Soon they get the idea that the less that is spent the less hours mom or dad will have to work.

  7. Amber Yount says:

    Good ideas! It gets rough trying to climb out of the debt hole.

  8. plonkee says:

    Absolutely get the kids involved, but try to avoid any feeling of despair with them. You want them to believe that its something that can, will and has to be done, not something that is ruining your lives.

  9. Brip Blap says:

    I think in America we’ve grown too accustomed to thinking that the kids need to be protected from the outside world as much as possible, unfortunately due to the fact that the outside world – murders, wars, etc. – is so grim. But that doesn’t mean that your children need to be protected from family finances.

    People are afraid to let their kids think that everything isn’t perfect. In the status-conscious area I live in, people are afraid to admit that “hey, I don’t see the need and can’t afford the latest gadget” for my kids. If I had a dollar for every parent of a teenager who’s told me “I HAD to get my kid an iPod” I would be as rich as Steve Jobs (which, I guess is why he’s as rich as he is, right??)

  10. Sarah says:

    Great ideas! When I was younger, my parents had some money troubles and they let us know. We were more aware of what we wanted and asked for.

    Also, to help teach the kids, provide them with a small allowance (if you can afford it) to show them how budgeting works, too. When they ask for something, remind them that they have an allowance and if they want something that’s not really necessary, they have to save up for it.

  11. Nick in Iraq says:

    I also have to chime in and say great post. My parents fought a lot about money. It sheltered me from learning about money until I got older and had to make mistakes. Get your kids involved early and they will thank you. Here is the post I wrote about my parents having financial trouble:


  12. Dough Roller says:

    One of the hardest things for me is denying my kids something they want when they´ve run out of money. But if I let them spend more money than they have, I´m teaching them to live beyond their means, which is a habit they´ll regret later in life. And this goes to the question Trent addressed of how not to lose focus. Getting and staying out of debt requires us to deny ourselves short term wants for long term gains, and that´s very difficult. But once you get started and see the positive results, staying focused will get easier.

  13. I agree wholeheartedly with Steve Olson. Our plan of attack whenever we feel we’re backed into a corner with feeling that we “just don’t have enough” for something we’re needing (or wanting) is to try to find a way to make more to cover our expenses. However, my heart goes out to people who feel despair in this capacity as I can imagine how tough it is to juggle life’s responsibilities once kids are growing up. This is the reason we delayed having kids until we felt completely secure about our finances — but these too have its tradeoffs…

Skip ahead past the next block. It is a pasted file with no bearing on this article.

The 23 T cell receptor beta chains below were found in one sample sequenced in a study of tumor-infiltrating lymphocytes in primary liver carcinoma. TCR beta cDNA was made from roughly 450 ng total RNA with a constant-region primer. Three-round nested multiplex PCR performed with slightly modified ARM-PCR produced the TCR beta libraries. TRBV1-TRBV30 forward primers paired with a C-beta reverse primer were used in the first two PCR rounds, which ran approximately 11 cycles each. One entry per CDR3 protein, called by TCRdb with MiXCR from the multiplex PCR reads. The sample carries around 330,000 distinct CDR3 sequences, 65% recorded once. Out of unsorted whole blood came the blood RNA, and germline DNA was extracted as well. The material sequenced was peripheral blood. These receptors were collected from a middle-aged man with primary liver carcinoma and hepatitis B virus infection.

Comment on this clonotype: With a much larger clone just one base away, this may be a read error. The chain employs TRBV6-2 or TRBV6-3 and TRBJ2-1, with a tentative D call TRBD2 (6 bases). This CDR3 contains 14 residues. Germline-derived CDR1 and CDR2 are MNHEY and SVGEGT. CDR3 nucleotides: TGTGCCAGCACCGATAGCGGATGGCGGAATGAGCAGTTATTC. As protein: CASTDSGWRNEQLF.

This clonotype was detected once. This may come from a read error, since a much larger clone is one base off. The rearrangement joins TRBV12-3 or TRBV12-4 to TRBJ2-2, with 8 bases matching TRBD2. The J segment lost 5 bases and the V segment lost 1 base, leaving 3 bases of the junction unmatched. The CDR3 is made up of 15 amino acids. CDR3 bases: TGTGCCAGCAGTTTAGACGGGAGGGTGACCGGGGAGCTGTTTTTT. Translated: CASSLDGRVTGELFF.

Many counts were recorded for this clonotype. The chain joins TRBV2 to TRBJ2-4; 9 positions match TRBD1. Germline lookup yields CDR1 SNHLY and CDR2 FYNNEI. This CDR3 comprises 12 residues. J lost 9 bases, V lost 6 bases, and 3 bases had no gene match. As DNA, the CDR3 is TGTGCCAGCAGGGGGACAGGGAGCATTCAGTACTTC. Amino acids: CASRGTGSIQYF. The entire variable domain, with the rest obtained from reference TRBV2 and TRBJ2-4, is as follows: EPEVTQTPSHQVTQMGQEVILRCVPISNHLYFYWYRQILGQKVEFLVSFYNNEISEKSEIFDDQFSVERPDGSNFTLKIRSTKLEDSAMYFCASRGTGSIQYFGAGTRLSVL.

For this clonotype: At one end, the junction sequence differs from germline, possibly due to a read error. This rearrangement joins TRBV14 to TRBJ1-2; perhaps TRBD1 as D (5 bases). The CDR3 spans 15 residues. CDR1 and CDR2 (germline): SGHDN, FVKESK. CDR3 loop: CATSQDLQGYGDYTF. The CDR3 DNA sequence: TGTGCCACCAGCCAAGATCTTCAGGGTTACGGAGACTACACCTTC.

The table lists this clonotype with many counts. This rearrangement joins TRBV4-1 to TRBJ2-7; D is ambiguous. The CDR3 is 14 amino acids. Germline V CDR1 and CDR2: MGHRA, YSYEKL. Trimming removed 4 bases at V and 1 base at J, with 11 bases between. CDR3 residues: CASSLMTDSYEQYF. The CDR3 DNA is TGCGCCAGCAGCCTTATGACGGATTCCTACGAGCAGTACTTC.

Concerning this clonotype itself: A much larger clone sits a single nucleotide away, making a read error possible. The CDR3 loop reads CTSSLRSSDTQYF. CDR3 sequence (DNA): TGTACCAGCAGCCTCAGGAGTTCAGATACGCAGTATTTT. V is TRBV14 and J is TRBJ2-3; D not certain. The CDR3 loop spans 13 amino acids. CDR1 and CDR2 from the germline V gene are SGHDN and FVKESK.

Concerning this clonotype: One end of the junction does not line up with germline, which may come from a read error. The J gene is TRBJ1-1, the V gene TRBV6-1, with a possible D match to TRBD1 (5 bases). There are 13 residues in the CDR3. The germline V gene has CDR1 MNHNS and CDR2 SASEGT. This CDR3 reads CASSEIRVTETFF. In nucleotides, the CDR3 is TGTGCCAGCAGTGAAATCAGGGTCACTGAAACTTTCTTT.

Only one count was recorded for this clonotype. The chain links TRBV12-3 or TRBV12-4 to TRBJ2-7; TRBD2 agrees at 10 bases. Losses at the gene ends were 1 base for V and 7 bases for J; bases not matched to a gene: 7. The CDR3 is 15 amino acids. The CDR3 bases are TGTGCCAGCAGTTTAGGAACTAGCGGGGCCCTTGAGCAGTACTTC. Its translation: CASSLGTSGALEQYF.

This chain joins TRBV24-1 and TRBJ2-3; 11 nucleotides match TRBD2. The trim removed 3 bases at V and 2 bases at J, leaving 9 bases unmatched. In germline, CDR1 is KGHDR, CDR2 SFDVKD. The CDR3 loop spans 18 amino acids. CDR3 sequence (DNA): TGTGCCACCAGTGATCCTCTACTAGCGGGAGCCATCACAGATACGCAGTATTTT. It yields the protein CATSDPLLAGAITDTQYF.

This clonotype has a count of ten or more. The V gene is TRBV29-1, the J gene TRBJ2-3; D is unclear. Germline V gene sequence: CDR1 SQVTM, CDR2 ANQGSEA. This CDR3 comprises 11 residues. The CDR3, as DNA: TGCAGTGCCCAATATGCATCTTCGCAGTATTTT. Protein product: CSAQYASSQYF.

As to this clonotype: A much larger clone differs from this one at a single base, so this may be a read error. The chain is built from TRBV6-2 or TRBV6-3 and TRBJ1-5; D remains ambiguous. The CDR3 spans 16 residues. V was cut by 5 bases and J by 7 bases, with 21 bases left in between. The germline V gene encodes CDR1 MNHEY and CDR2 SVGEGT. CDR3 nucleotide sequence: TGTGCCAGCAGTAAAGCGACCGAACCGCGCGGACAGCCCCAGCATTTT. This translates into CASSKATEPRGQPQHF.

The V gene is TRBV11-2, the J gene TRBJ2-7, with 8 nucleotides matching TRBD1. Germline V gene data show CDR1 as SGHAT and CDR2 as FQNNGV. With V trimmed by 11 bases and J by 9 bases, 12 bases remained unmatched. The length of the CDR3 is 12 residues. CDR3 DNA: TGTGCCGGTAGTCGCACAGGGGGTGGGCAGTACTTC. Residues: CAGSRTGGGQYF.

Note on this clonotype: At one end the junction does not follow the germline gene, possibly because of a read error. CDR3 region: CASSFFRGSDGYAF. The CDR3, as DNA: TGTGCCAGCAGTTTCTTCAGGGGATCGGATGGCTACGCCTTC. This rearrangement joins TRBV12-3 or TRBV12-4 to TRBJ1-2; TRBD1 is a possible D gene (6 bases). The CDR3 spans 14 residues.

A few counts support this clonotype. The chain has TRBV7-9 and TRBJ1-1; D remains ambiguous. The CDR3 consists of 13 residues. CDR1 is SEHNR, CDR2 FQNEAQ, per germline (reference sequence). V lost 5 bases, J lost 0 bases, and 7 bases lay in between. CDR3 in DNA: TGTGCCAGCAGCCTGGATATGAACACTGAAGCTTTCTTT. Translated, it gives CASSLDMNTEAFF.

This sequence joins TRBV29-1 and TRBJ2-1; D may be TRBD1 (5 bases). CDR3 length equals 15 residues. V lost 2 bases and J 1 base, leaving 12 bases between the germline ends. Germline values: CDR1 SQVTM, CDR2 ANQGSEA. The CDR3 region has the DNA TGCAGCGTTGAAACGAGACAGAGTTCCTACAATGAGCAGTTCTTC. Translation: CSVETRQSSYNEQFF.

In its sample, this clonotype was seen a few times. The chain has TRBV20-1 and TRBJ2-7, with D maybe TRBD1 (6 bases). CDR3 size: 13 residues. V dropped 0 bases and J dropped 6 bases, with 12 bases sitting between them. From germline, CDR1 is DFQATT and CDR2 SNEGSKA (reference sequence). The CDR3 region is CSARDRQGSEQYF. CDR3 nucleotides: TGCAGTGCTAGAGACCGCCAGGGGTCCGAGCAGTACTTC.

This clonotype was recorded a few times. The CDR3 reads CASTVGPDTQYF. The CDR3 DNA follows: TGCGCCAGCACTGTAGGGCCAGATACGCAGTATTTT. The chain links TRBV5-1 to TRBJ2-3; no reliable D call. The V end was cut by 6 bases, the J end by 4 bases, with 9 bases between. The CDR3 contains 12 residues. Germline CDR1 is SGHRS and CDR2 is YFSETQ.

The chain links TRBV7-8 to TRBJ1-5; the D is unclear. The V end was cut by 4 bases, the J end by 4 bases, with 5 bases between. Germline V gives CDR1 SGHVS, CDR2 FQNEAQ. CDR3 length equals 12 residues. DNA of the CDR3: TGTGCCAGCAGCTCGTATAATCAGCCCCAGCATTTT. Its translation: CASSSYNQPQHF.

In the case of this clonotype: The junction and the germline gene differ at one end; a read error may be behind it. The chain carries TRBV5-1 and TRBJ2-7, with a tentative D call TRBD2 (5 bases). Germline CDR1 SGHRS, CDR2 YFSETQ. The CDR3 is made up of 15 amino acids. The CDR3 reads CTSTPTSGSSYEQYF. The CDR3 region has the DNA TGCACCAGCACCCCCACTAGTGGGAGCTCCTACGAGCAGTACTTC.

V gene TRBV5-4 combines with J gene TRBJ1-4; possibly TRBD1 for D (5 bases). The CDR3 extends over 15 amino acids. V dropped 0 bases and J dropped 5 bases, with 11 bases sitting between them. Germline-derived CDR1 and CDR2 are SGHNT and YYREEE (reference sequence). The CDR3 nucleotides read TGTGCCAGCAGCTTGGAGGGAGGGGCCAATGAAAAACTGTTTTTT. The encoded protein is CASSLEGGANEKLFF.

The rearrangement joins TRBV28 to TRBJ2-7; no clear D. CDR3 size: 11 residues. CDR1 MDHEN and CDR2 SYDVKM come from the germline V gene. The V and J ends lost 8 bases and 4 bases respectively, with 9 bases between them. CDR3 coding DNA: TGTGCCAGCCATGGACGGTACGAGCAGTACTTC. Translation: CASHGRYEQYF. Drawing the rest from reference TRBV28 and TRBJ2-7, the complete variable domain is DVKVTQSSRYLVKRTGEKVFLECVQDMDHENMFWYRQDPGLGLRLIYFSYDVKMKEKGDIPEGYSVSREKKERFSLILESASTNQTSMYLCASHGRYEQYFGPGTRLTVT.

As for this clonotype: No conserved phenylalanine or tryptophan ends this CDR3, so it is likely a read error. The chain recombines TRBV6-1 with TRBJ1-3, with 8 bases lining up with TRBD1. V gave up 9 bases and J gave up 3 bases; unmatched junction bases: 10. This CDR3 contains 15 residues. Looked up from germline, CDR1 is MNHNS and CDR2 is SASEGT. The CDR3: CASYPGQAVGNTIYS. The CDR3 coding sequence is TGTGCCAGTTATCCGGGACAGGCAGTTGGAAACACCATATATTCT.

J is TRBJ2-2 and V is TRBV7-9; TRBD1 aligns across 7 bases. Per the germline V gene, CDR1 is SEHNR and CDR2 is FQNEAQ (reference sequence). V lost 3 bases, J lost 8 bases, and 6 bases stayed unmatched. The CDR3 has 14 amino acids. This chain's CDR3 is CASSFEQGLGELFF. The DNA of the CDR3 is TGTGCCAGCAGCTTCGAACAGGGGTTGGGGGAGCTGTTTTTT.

14. Elizabeth says:

    Great post. We have included the kids in our forward quest to be debt free and to own our own home instead of renting. But now even the kids are becoming weary. Our 12 year old states that he’s skeptical that we will ever get a house before he is in high school. It’s hard to convince him that the slow steady race will be the victorious way.

  15. Susan says:

    Another idea is to get the kids actively involved in saving money – they can assist with some of the more time-dependent but simple tasks – clipping coupons, scanning the grocery ads for sale items, helping to shop, put away groceries, prepar home-made meals for the week, make their own lunches for school, etc.

    When they are old enough, they can “run” these frugal activities on their own. When I was a teenager, I was “in charge” of the coupons – and I received a 1/3 cut of the coupon savings for my own fun money.

  16. Rob in Madrid says:

    Make Frugality a game!


    My wife and I are shooting for our first ever credit card free holiday and rather than being discourage about not being able to spend money I make it a game to see if I can save more than the previous week. The thought of not having to come back to CC bills after holidays is a huge motivating factor. I remind myself that when I tempted to eat out for lunch that 4€ Starbucks sandwich is money that could go towards holidays I decide I don’t mind “brown bagging it”.

    Also to prevent us from over spending on holidays we’ve set out a budget and more importantly a list of things we want to bring back with us. this will help prevent us from “going nuts” at Walmart and the mall. I made my budget generous to cover everything and again I’ll make it a challenge to see how much I can come in under budget.

  17. Good suggestions, as always! I like the one about having a list of free things that make you happy. I think we’ll have to try that.

    I also find frugality to be a fun game. My wife not as much, but she has her moments. We’re both interested to see how we raise our kids (baby due in August!)

  18. As much as possible, suggest the kids generate their own money for things they want — whether by working at jobs, babysitting, or selling off or trading their old stuff (via a yard sale, Craigslist or local ads). That’s the best way to learn to appreciate the value of a dollar.

    Kids often want the newest and best … but if you can find a really good consignment or thrift store, sometimes you’d be surprised how far a dollar can stretch.

    Most of all, try to repeat to yourself often enough that you can believe it that your kids likely have everything they need and more than many people: A home, a family, love, food on the table and clothes on their backs. We often gain new gratitude by reading about ‘the old days’ in books like Little House on the Prairie – where the kids got one tin cup of their own for Christmas and were over the moon with thankfulness.